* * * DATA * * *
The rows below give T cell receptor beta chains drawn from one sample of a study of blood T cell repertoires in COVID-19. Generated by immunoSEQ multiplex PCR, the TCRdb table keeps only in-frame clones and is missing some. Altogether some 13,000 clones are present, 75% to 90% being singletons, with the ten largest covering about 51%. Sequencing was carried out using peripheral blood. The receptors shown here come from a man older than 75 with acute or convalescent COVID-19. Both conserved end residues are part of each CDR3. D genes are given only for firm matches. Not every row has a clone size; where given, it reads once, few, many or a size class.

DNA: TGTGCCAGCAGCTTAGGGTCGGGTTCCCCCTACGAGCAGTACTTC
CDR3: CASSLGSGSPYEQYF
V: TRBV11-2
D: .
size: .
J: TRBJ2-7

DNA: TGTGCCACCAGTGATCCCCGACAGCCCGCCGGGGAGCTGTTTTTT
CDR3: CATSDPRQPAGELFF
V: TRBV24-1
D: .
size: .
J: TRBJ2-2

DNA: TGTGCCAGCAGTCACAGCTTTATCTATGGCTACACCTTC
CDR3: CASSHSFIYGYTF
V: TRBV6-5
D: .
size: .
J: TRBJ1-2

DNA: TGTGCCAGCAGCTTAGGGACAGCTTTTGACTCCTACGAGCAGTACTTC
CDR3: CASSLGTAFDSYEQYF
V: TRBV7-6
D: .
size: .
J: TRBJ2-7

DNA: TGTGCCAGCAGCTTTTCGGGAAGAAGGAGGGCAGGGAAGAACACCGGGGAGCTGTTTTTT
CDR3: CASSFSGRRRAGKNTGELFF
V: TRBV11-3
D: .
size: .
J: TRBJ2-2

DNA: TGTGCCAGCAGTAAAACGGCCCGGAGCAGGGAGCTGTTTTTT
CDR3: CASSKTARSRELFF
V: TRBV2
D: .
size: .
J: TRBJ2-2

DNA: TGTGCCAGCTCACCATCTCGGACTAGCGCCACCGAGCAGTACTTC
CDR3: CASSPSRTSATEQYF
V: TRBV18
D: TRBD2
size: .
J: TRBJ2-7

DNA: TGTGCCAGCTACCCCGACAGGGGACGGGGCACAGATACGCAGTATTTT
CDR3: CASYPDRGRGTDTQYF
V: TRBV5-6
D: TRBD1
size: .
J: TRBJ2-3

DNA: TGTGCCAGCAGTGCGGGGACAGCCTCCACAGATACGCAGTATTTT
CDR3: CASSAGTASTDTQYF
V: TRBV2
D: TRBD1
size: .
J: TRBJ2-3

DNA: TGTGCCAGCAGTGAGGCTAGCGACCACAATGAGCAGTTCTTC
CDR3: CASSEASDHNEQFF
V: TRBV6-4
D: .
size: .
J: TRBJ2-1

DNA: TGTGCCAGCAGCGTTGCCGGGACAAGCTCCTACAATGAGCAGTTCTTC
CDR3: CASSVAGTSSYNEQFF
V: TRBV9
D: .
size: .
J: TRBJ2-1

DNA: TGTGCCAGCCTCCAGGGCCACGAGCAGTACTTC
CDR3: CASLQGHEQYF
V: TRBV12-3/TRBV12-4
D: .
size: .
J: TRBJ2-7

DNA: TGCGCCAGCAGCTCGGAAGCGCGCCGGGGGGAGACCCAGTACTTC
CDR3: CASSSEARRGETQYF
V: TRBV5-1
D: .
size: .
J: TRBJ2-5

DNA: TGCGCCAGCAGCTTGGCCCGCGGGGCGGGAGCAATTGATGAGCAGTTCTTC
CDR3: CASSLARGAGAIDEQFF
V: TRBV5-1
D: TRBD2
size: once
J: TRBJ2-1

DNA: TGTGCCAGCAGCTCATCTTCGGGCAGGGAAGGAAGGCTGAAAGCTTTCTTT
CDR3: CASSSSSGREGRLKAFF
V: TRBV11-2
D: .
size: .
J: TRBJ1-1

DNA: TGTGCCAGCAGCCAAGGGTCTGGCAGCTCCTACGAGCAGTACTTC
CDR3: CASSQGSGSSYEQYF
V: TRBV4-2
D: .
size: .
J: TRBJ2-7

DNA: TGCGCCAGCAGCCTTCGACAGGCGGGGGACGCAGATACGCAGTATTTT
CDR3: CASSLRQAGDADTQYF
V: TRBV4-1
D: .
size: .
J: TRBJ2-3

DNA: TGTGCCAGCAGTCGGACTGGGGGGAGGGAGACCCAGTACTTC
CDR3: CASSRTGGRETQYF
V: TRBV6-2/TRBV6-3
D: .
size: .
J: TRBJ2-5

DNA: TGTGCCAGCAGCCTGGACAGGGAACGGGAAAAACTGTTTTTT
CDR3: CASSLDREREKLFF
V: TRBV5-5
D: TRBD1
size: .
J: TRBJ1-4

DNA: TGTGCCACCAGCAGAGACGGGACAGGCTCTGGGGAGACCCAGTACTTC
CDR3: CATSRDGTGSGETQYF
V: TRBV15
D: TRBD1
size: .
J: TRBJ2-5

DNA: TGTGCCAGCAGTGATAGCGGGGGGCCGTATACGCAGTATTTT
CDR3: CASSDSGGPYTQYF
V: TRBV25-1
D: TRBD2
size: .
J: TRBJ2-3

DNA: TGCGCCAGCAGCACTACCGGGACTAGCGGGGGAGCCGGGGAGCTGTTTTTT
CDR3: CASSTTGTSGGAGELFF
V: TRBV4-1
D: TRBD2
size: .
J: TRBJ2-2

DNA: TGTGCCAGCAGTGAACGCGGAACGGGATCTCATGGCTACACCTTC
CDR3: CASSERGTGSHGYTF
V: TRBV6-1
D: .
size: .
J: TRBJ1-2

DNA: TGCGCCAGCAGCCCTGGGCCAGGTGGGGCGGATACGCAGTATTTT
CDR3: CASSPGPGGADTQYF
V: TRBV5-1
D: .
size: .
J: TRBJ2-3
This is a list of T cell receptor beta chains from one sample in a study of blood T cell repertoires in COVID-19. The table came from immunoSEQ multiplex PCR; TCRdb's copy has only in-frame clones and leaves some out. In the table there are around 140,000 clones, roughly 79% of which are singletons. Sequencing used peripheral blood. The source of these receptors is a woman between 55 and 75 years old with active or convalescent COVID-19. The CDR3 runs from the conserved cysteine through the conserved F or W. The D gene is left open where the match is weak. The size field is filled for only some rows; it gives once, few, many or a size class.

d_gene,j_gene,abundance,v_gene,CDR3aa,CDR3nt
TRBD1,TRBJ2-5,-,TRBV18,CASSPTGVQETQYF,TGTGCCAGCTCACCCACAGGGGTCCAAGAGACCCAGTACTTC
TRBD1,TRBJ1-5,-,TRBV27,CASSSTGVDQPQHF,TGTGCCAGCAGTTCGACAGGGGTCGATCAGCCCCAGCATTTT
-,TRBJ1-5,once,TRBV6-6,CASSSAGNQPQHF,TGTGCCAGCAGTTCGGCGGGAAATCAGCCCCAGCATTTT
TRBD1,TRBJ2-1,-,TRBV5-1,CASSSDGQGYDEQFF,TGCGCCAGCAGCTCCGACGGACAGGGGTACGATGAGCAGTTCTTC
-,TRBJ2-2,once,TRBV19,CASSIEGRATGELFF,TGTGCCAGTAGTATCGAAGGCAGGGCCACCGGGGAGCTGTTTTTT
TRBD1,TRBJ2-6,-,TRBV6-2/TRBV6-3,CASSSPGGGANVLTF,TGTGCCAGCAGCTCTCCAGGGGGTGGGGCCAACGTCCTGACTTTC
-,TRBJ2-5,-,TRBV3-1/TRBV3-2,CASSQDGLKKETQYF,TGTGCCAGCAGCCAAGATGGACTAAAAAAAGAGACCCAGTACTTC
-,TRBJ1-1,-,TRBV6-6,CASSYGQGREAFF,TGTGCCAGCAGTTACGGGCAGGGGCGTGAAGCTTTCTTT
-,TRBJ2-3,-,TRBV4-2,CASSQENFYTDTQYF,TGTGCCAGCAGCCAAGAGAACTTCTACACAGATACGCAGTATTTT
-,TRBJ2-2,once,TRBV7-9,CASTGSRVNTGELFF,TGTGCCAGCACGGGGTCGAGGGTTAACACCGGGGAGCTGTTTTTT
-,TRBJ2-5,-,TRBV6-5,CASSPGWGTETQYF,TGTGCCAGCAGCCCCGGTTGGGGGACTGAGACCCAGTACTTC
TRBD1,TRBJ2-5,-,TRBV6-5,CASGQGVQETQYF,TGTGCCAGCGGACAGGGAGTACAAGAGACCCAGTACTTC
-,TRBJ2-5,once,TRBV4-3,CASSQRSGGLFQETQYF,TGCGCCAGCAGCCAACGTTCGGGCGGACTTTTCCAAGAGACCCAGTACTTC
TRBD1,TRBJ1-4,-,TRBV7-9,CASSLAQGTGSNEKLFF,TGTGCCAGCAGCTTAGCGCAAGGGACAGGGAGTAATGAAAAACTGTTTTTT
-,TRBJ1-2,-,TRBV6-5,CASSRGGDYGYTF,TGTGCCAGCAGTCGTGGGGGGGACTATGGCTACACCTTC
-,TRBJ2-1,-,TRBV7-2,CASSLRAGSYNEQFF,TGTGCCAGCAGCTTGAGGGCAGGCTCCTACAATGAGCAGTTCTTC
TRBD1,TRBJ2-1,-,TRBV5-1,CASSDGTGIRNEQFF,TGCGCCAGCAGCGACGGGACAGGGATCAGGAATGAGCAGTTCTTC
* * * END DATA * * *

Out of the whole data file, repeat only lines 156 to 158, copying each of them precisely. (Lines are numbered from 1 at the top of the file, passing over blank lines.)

-,TRBJ2-3,-,TRBV4-2,CASSQENFYTDTQYF,TGTGCCAGCAGCCAAGAGAACTTCTACACAGATACGCAGTATTTT
-,TRBJ2-2,once,TRBV7-9,CASTGSRVNTGELFF,TGTGCCAGCACGGGGTCGAGGGTTAACACCGGGGAGCTGTTTTTT
-,TRBJ2-5,-,TRBV6-5,CASSPGWGTETQYF,TGTGCCAGCAGCCCCGGTTGGGGGACTGAGACCCAGTACTTC